When K–12 schools need help, they often find it with higher education experts. And just as often, colleges benefit as much as the schools.
That’s what Megan Tolin found when several schools approached her department for help with successful practices for blended learning. She’s the director of technology, innovation and pedagogy at the Indiana University School of Education, Indiana University–Purdue University Indianapolis.
“It’s a way to help grow professionals in our area,” Tolin said in an interview with EdTech at CoSN2018. “It also helps us as a school of education. It allows us to put pre-service teachers in classrooms where teachers are doing good work.”
K–12 and College Educators Use Data in Evolving Partnerships
In the past, partnerships between colleges and K–12 schools often centered around high-school-to-college transitions or programs that enable students to earn advanced college credit. Today’s collaborations focus more on social responsibility. That can take the form of formal research studies, professional development, or joint technology and curriculum initiatives.
For example, Education Dive reports that researchers at the University of Chicago’s Urban Education Institute partnered with Chicago Public Schools on a data-driven initiative to keep students on track to graduate. Every six weeks, the Institute gives school principals a “freshmen-on-track” metric for each student, and individual schools and teachers then use that information to determine the best academic intervention. So far, this successful program has been reproduced in 20 university-district partnerships.
The Houston Independent School District (HISD) and Rice University formed another successful partnership. HERC, or the Houston Education Research Consortium, aims to create evidence-based programs to close socioeconomic gaps.
Although it took nearly a year for the university and HISD to create a longitudinal database, the results have been well worth the effort. To date, HERC has analyzed the quality of K–12 initiatives and policy changes to build better programs for both students and teachers. HERC now serves seven districts in addition to HISD.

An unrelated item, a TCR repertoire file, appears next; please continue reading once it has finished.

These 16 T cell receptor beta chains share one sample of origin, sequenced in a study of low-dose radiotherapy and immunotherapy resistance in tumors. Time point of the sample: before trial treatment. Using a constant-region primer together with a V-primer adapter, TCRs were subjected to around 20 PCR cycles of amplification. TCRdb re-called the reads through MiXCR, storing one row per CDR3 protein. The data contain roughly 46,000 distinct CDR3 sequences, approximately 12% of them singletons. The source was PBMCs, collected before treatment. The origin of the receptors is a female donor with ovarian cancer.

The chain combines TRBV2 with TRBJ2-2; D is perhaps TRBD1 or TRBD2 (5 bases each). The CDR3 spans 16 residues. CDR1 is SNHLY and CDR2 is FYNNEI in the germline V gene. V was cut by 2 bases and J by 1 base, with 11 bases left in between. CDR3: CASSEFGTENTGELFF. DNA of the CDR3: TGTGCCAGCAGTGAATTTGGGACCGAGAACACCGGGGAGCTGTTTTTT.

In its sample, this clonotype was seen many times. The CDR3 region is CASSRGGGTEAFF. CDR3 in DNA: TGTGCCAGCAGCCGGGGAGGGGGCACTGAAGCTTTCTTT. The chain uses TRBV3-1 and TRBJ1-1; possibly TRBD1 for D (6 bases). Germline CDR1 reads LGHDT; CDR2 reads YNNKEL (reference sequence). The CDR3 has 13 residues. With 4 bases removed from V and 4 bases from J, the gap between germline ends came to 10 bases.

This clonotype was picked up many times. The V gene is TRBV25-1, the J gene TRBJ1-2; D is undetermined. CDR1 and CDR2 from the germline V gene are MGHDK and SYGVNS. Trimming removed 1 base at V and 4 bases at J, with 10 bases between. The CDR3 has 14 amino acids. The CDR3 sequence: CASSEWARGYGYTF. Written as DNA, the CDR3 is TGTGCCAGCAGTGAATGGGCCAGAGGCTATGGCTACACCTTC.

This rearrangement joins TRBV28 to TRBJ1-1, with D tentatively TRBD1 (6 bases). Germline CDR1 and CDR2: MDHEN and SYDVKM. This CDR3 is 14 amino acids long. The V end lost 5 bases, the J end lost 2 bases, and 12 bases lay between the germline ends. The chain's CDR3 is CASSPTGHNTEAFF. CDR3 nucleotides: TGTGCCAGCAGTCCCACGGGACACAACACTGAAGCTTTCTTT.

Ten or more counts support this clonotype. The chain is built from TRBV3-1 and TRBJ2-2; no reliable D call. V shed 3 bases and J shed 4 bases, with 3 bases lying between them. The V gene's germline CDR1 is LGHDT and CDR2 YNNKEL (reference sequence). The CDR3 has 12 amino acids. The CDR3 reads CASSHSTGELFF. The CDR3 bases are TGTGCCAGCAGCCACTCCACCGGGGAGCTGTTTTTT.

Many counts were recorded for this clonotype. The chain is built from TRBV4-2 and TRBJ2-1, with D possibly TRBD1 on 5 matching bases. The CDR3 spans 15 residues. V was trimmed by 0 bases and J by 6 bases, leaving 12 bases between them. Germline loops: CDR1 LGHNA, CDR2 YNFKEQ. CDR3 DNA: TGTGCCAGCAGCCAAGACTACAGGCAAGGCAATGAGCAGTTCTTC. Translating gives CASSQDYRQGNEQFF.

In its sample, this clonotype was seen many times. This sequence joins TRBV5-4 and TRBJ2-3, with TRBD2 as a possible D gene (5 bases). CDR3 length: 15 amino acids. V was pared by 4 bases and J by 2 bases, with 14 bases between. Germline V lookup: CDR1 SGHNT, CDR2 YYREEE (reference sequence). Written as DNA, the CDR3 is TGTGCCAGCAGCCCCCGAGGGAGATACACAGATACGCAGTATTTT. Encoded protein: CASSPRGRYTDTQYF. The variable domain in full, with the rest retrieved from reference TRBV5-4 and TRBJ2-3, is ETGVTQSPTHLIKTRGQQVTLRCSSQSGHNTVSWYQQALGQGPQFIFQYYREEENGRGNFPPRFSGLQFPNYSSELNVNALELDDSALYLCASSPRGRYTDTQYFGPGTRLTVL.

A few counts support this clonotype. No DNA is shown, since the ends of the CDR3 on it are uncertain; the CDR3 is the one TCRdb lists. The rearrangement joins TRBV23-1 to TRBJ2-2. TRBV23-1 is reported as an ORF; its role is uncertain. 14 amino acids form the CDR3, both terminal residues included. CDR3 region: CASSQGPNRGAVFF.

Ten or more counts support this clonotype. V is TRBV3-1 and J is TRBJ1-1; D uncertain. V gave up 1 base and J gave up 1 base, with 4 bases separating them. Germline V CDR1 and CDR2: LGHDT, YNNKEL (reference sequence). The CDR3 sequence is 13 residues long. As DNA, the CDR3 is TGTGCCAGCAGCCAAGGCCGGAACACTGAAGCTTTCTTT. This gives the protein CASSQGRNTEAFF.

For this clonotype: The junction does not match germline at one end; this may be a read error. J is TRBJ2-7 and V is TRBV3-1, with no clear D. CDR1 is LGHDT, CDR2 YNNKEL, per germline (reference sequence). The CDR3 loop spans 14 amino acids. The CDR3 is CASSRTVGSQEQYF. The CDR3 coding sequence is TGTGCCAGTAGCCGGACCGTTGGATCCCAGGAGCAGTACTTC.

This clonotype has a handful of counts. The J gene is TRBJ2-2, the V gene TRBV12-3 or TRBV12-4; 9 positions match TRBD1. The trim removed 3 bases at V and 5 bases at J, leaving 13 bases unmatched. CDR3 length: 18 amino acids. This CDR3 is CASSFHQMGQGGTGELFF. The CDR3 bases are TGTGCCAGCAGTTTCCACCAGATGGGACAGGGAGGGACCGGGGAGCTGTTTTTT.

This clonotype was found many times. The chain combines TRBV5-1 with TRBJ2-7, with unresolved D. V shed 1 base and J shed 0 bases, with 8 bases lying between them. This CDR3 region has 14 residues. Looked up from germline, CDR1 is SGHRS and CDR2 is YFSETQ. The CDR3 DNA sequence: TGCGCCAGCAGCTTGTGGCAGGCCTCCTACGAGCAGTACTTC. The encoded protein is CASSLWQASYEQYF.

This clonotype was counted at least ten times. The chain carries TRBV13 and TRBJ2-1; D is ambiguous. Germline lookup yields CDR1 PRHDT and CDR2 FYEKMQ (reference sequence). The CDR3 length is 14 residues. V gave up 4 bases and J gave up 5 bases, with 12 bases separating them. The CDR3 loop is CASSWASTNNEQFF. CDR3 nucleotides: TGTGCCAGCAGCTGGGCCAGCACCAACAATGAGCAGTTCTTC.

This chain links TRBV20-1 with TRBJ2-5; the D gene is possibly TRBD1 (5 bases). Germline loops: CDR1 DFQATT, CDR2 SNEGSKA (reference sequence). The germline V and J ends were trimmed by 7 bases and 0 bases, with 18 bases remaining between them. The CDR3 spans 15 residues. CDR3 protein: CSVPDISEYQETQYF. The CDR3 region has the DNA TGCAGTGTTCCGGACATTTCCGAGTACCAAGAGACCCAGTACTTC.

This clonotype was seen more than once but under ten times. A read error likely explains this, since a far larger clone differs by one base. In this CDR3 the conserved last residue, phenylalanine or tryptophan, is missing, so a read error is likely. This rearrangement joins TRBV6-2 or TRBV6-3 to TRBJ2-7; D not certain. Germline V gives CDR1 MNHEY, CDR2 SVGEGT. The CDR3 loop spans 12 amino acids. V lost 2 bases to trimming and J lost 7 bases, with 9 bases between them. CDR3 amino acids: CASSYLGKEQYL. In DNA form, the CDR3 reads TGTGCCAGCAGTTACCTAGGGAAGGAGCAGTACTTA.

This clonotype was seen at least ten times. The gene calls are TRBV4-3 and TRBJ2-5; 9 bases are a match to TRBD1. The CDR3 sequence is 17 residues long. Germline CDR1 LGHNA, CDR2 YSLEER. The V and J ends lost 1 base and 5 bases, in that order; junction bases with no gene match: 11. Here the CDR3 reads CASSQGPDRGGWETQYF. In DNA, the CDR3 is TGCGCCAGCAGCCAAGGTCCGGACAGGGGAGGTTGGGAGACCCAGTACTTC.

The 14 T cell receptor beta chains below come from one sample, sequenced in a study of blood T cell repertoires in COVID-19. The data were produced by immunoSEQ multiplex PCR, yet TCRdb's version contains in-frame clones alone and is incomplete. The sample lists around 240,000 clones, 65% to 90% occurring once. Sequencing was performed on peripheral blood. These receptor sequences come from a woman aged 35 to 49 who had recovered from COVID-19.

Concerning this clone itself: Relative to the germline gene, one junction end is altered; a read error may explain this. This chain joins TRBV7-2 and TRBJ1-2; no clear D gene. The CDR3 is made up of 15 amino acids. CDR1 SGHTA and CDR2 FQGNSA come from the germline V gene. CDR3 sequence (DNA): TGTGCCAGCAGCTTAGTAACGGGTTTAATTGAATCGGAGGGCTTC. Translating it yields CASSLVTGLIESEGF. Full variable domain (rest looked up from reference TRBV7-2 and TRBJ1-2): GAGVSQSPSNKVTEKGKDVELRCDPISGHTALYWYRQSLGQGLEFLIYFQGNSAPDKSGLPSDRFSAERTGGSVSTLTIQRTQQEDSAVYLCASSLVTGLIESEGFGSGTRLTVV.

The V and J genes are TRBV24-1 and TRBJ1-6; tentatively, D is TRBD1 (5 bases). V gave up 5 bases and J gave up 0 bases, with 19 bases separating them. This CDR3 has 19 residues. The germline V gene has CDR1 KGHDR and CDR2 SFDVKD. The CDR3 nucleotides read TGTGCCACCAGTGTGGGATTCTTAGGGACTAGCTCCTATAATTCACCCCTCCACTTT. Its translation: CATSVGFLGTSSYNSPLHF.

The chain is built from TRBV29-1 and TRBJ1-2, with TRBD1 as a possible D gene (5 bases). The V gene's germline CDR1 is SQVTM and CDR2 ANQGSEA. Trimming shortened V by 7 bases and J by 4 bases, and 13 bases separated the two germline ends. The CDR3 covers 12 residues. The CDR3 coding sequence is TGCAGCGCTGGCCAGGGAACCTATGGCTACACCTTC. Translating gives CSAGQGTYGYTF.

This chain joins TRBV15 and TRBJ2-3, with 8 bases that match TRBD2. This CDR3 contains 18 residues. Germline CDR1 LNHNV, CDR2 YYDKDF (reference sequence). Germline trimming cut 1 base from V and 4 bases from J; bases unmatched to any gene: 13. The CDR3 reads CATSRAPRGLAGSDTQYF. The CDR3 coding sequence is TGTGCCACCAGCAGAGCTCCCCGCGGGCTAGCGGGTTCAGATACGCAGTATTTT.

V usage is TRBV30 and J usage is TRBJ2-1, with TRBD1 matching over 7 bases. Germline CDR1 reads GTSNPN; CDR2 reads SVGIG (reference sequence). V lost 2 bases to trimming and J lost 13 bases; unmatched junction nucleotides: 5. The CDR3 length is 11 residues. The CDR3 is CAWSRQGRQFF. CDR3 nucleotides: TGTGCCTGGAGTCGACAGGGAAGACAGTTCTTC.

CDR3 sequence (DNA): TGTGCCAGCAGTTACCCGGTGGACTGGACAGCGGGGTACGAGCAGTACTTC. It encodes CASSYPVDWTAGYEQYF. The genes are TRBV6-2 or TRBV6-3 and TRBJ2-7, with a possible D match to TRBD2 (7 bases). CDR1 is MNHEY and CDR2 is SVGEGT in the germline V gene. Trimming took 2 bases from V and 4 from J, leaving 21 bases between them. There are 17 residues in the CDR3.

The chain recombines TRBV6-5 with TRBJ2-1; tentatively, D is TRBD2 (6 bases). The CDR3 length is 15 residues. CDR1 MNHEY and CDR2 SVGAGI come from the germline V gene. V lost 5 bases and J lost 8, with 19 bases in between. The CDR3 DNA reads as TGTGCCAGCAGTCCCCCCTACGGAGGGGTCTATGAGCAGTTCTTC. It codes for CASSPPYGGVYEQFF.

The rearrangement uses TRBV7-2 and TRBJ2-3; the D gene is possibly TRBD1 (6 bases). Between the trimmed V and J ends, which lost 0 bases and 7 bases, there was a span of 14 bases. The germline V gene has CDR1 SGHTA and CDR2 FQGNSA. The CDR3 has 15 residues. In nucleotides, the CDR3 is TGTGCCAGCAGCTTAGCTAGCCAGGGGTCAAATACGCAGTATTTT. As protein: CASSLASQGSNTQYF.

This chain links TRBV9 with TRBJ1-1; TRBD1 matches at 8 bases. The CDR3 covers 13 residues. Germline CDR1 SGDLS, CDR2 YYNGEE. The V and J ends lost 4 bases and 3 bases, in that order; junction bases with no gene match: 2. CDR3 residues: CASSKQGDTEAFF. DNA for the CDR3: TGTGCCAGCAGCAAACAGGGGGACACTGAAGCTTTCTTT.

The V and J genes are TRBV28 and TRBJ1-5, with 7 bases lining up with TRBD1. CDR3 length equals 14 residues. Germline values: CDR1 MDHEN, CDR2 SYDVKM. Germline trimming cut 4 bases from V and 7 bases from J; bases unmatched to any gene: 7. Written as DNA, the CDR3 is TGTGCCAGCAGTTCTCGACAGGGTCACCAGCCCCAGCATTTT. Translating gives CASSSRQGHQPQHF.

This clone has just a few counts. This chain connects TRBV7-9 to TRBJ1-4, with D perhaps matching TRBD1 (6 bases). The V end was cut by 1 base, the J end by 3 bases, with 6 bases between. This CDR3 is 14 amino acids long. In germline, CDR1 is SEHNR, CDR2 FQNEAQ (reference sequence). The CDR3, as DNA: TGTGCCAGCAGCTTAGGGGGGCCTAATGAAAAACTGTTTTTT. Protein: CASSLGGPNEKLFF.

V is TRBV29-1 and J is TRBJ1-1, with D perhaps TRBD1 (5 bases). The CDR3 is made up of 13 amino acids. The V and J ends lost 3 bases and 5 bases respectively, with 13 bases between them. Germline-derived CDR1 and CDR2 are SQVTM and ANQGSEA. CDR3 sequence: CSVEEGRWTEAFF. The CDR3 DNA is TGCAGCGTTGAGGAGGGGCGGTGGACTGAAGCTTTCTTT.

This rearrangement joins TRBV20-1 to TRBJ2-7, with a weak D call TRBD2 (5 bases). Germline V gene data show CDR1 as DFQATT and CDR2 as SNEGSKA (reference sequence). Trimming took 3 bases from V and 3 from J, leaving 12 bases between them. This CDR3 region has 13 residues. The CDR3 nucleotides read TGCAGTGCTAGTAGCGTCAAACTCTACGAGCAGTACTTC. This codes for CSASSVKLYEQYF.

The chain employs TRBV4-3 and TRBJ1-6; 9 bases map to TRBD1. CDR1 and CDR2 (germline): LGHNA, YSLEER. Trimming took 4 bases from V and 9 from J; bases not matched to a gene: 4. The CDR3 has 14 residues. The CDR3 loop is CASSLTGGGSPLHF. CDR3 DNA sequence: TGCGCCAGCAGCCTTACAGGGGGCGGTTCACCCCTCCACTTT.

Universities Gain Access to Granular Student Data
Creating partnerships between researchers and practitioners has become more urgent than ever. In a journal article for Educational Evaluation and Policy Analysis, authors Ruth N. Lopez Turley and Carla Stevens note that districts facing budget cuts benefit greatly, as research institutions can provide valuable support in gathering and analyzing data and in serving as an external decision-making resource.
But universities also have much to gain from these initiatives. Without schools to supply data, many higher education researchers rely on national data sets, which rarely provide the specific information they need. Even if researchers can gain access to data, it’s difficult to use that research to directly affect specific K–12 institutions.
Because such partnerships may involve sensitive student data, it is critical for participants to build trusting relationships. In the ideal scenario, according to Turley and Stevens, “Leaders from both institutions mutually agree with and are invested in the larger mission of the partnership, can communicate effectively across institutions, and are open and willing to learn from each other.”
In a conversation with Education Dive, Dr. Janice Jackson, the CEO of Chicago Public Schools, agreed. “There’s … this trusting relationship that allows us to give them access [to student-level data before the district even looks at it] and for them to be completely honest with us,” she said.